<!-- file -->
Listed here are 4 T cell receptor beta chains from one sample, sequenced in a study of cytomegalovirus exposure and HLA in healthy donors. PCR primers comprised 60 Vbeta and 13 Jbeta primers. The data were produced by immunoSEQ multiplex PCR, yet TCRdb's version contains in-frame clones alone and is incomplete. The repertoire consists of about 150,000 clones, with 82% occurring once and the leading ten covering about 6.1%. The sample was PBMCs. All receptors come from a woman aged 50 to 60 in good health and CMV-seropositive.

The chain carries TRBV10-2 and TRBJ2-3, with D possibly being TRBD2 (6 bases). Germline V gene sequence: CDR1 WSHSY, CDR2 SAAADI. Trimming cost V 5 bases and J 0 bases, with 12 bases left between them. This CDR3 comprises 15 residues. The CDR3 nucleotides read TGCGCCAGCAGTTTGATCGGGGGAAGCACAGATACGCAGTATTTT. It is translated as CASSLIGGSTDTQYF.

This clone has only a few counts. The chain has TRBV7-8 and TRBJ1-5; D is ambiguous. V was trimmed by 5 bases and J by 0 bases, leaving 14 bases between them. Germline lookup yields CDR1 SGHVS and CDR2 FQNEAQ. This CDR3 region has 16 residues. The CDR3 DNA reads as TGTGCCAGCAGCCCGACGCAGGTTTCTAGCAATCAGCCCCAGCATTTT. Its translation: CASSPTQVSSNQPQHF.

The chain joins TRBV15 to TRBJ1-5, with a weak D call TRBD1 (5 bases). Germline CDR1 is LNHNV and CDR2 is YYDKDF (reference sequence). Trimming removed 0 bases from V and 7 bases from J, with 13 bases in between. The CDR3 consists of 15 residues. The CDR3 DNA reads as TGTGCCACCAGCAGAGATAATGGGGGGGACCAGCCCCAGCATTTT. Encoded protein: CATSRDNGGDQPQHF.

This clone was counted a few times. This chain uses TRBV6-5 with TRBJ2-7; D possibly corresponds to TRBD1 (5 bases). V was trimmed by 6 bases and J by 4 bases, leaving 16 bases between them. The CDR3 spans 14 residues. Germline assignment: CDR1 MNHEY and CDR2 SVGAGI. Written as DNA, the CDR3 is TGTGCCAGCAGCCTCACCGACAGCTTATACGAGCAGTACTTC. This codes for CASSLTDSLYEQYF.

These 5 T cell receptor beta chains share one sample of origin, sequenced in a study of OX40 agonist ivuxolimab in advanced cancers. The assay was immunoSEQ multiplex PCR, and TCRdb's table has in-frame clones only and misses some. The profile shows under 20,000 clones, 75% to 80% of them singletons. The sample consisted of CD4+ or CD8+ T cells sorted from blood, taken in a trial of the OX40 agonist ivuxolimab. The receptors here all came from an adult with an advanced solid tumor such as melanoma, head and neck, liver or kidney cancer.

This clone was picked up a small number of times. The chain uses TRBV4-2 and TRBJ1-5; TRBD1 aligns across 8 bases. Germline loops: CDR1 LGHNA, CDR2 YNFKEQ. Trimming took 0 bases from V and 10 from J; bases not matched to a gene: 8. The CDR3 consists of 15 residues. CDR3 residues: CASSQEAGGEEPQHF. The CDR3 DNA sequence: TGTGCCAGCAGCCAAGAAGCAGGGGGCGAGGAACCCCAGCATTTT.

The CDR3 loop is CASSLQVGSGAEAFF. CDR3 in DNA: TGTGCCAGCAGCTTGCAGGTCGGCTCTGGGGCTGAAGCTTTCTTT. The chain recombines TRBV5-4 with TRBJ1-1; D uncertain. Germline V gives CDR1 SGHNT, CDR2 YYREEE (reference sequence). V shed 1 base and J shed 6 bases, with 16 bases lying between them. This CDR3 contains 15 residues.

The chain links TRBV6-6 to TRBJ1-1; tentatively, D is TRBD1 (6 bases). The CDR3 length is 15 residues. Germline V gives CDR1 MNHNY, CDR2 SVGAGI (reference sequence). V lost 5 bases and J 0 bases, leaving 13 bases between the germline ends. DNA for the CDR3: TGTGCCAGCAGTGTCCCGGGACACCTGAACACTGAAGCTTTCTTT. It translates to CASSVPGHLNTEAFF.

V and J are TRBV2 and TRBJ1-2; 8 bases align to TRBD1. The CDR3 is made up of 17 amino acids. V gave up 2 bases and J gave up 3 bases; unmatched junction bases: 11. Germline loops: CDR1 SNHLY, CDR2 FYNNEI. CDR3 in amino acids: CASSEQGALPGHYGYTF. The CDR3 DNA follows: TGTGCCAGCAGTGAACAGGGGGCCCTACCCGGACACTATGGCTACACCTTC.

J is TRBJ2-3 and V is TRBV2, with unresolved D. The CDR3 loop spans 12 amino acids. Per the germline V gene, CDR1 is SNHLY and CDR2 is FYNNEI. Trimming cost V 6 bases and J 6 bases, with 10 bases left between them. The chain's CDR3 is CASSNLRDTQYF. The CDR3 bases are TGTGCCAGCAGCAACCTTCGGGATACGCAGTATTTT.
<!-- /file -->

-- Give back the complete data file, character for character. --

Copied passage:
Listed here are 4 T cell receptor beta chains from one sample, sequenced in a study of cytomegalovirus exposure and HLA in healthy donors. PCR primers comprised 60 Vbeta and 13 Jbeta primers. The data were produced by immunoSEQ multiplex PCR, yet TCRdb's version contains in-frame clones alone and is incomplete. The repertoire consists of about 150,000 clones, with 82% occurring once and the leading ten covering about 6.1%. The sample was PBMCs. All receptors come from a woman aged 50 to 60 in good health and CMV-seropositive.

The chain carries TRBV10-2 and TRBJ2-3, with D possibly being TRBD2 (6 bases). Germline V gene sequence: CDR1 WSHSY, CDR2 SAAADI. Trimming cost V 5 bases and J 0 bases, with 12 bases left between them. This CDR3 comprises 15 residues. The CDR3 nucleotides read TGCGCCAGCAGTTTGATCGGGGGAAGCACAGATACGCAGTATTTT. It is translated as CASSLIGGSTDTQYF.

This clone has only a few counts. The chain has TRBV7-8 and TRBJ1-5; D is ambiguous. V was trimmed by 5 bases and J by 0 bases, leaving 14 bases between them. Germline lookup yields CDR1 SGHVS and CDR2 FQNEAQ. This CDR3 region has 16 residues. The CDR3 DNA reads as TGTGCCAGCAGCCCGACGCAGGTTTCTAGCAATCAGCCCCAGCATTTT. Its translation: CASSPTQVSSNQPQHF.

The chain joins TRBV15 to TRBJ1-5, with a weak D call TRBD1 (5 bases). Germline CDR1 is LNHNV and CDR2 is YYDKDF (reference sequence). Trimming removed 0 bases from V and 7 bases from J, with 13 bases in between. The CDR3 consists of 15 residues. The CDR3 DNA reads as TGTGCCACCAGCAGAGATAATGGGGGGGACCAGCCCCAGCATTTT. Encoded protein: CATSRDNGGDQPQHF.

This clone was counted a few times. This chain uses TRBV6-5 with TRBJ2-7; D possibly corresponds to TRBD1 (5 bases). V was trimmed by 6 bases and J by 4 bases, leaving 16 bases between them. The CDR3 spans 14 residues. Germline assignment: CDR1 MNHEY and CDR2 SVGAGI. Written as DNA, the CDR3 is TGTGCCAGCAGCCTCACCGACAGCTTATACGAGCAGTACTTC. This codes for CASSLTDSLYEQYF.

These 5 T cell receptor beta chains share one sample of origin, sequenced in a study of OX40 agonist ivuxolimab in advanced cancers. The assay was immunoSEQ multiplex PCR, and TCRdb's table has in-frame clones only and misses some. The profile shows under 20,000 clones, 75% to 80% of them singletons. The sample consisted of CD4+ or CD8+ T cells sorted from blood, taken in a trial of the OX40 agonist ivuxolimab. The receptors here all came from an adult with an advanced solid tumor such as melanoma, head and neck, liver or kidney cancer.

This clone was picked up a small number of times. The chain uses TRBV4-2 and TRBJ1-5; TRBD1 aligns across 8 bases. Germline loops: CDR1 LGHNA, CDR2 YNFKEQ. Trimming took 0 bases from V and 10 from J; bases not matched to a gene: 8. The CDR3 consists of 15 residues. CDR3 residues: CASSQEAGGEEPQHF. The CDR3 DNA sequence: TGTGCCAGCAGCCAAGAAGCAGGGGGCGAGGAACCCCAGCATTTT.

The CDR3 loop is CASSLQVGSGAEAFF. CDR3 in DNA: TGTGCCAGCAGCTTGCAGGTCGGCTCTGGGGCTGAAGCTTTCTTT. The chain recombines TRBV5-4 with TRBJ1-1; D uncertain. Germline V gives CDR1 SGHNT, CDR2 YYREEE (reference sequence). V shed 1 base and J shed 6 bases, with 16 bases lying between them. This CDR3 contains 15 residues.

The chain links TRBV6-6 to TRBJ1-1; tentatively, D is TRBD1 (6 bases). The CDR3 length is 15 residues. Germline V gives CDR1 MNHNY, CDR2 SVGAGI (reference sequence). V lost 5 bases and J 0 bases, leaving 13 bases between the germline ends. DNA for the CDR3: TGTGCCAGCAGTGTCCCGGGACACCTGAACACTGAAGCTTTCTTT. It translates to CASSVPGHLNTEAFF.

V and J are TRBV2 and TRBJ1-2; 8 bases align to TRBD1. The CDR3 is made up of 17 amino acids. V gave up 2 bases and J gave up 3 bases; unmatched junction bases: 11. Germline loops: CDR1 SNHLY, CDR2 FYNNEI. CDR3 in amino acids: CASSEQGALPGHYGYTF. The CDR3 DNA follows: TGTGCCAGCAGTGAACAGGGGGCCCTACCCGGACACTATGGCTACACCTTC.

J is TRBJ2-3 and V is TRBV2, with unresolved D. The CDR3 loop spans 12 amino acids. Per the germline V gene, CDR1 is SNHLY and CDR2 is FYNNEI. Trimming cost V 6 bases and J 6 bases, with 10 bases left between them. The chain's CDR3 is CASSNLRDTQYF. The CDR3 bases are TGTGCCAGCAGCAACCTTCGGGATACGCAGTATTTT.